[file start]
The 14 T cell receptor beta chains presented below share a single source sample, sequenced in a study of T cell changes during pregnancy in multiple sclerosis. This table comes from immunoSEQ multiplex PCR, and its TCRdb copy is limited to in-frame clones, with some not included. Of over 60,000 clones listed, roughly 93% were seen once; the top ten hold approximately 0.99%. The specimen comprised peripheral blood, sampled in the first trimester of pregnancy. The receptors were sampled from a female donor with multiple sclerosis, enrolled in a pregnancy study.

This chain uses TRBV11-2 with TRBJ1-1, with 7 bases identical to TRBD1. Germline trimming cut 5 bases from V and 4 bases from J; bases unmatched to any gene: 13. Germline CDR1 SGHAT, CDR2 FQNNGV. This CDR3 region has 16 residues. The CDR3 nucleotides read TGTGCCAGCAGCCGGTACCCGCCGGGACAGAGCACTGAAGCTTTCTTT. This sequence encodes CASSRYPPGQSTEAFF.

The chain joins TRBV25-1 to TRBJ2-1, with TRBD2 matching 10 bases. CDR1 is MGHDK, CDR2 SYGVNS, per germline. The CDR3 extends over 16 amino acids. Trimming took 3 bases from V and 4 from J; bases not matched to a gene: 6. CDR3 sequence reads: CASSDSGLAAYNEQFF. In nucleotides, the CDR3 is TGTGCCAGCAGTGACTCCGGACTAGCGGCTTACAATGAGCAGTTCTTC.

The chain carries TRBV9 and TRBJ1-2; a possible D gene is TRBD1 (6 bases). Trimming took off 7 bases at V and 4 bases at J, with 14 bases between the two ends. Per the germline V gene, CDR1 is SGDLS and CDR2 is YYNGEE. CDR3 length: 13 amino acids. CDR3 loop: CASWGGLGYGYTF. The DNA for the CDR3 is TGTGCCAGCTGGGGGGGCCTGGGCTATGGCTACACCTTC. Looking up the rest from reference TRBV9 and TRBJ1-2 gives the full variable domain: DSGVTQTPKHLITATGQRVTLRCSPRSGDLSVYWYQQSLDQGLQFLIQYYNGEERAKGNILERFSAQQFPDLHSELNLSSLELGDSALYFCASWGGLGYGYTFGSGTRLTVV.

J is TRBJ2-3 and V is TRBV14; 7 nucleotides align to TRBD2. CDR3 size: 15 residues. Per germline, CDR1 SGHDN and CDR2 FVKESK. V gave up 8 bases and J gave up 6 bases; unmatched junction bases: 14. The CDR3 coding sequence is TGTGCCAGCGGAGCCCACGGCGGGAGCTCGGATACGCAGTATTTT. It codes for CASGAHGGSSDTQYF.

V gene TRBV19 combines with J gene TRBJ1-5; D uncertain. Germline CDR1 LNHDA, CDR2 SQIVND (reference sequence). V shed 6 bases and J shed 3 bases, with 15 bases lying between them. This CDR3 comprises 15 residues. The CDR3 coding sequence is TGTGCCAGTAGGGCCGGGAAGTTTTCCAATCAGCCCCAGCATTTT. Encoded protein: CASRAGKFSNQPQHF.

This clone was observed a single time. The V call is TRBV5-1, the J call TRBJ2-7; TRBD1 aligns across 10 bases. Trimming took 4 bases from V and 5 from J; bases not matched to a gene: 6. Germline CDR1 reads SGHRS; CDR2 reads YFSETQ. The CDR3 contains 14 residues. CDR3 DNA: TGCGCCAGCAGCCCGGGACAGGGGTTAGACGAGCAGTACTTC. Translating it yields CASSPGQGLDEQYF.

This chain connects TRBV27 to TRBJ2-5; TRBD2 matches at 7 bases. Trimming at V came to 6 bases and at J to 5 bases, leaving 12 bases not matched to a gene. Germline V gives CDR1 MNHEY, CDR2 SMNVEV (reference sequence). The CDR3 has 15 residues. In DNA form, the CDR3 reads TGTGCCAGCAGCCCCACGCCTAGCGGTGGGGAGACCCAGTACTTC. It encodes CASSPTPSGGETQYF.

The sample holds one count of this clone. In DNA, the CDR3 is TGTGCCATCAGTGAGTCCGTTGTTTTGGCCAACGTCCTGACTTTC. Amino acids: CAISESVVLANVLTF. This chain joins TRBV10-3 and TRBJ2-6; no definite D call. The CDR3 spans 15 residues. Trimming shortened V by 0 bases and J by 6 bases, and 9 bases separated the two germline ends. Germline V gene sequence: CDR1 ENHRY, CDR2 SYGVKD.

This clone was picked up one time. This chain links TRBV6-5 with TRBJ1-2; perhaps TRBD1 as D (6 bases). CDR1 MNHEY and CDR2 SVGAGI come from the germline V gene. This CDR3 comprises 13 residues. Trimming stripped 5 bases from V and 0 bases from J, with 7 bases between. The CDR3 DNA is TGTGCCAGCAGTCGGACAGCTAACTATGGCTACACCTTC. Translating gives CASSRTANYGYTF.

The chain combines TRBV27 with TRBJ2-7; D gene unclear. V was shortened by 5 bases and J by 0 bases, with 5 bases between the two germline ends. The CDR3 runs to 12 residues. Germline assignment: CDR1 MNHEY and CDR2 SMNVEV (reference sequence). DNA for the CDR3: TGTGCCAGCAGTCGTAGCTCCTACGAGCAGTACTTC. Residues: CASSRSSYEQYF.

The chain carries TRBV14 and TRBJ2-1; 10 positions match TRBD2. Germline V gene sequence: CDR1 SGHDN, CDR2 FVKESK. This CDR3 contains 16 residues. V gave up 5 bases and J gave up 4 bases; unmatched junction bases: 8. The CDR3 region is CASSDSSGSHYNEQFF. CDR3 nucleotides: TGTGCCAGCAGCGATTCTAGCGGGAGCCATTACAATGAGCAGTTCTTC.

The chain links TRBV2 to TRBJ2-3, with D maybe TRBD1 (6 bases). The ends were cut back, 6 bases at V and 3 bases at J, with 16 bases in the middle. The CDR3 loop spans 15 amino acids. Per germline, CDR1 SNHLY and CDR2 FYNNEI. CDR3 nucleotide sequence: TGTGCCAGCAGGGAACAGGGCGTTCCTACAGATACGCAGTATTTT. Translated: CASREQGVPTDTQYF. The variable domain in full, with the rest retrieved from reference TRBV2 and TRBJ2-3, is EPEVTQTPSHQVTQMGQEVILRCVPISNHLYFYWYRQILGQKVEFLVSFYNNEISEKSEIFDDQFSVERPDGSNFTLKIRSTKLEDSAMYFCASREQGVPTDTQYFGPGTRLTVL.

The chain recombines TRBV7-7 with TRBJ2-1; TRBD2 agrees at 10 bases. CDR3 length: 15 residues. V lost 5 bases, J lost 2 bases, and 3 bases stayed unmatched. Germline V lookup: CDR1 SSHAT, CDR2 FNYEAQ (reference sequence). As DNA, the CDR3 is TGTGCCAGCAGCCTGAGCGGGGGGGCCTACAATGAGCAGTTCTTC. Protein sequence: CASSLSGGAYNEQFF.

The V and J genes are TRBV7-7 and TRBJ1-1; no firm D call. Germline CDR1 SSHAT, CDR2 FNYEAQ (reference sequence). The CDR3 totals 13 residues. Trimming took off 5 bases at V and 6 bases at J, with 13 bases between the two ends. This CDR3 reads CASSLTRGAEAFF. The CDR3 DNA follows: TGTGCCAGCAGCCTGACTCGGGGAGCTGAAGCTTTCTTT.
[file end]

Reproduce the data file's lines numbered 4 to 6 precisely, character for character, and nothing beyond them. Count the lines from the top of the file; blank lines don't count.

The chain carries TRBV9 and TRBJ1-2; a possible D gene is TRBD1 (6 bases). Trimming took off 7 bases at V and 4 bases at J, with 14 bases between the two ends. Per the germline V gene, CDR1 is SGDLS and CDR2 is YYNGEE. CDR3 length: 13 amino acids. CDR3 loop: CASWGGLGYGYTF. The DNA for the CDR3 is TGTGCCAGCTGGGGGGGCCTGGGCTATGGCTACACCTTC. Looking up the rest from reference TRBV9 and TRBJ1-2 gives the full variable domain: DSGVTQTPKHLITATGQRVTLRCSPRSGDLSVYWYQQSLDQGLQFLIQYYNGEERAKGNILERFSAQQFPDLHSELNLSSLELGDSALYFCASWGGLGYGYTFGSGTRLTVV.

J is TRBJ2-3 and V is TRBV14; 7 nucleotides align to TRBD2. CDR3 size: 15 residues. Per germline, CDR1 SGHDN and CDR2 FVKESK. V gave up 8 bases and J gave up 6 bases; unmatched junction bases: 14. The CDR3 coding sequence is TGTGCCAGCGGAGCCCACGGCGGGAGCTCGGATACGCAGTATTTT. It codes for CASGAHGGSSDTQYF.

V gene TRBV19 combines with J gene TRBJ1-5; D uncertain. Germline CDR1 LNHDA, CDR2 SQIVND (reference sequence). V shed 6 bases and J shed 3 bases, with 15 bases lying between them. This CDR3 comprises 15 residues. The CDR3 coding sequence is TGTGCCAGTAGGGCCGGGAAGTTTTCCAATCAGCCCCAGCATTTT. Encoded protein: CASRAGKFSNQPQHF.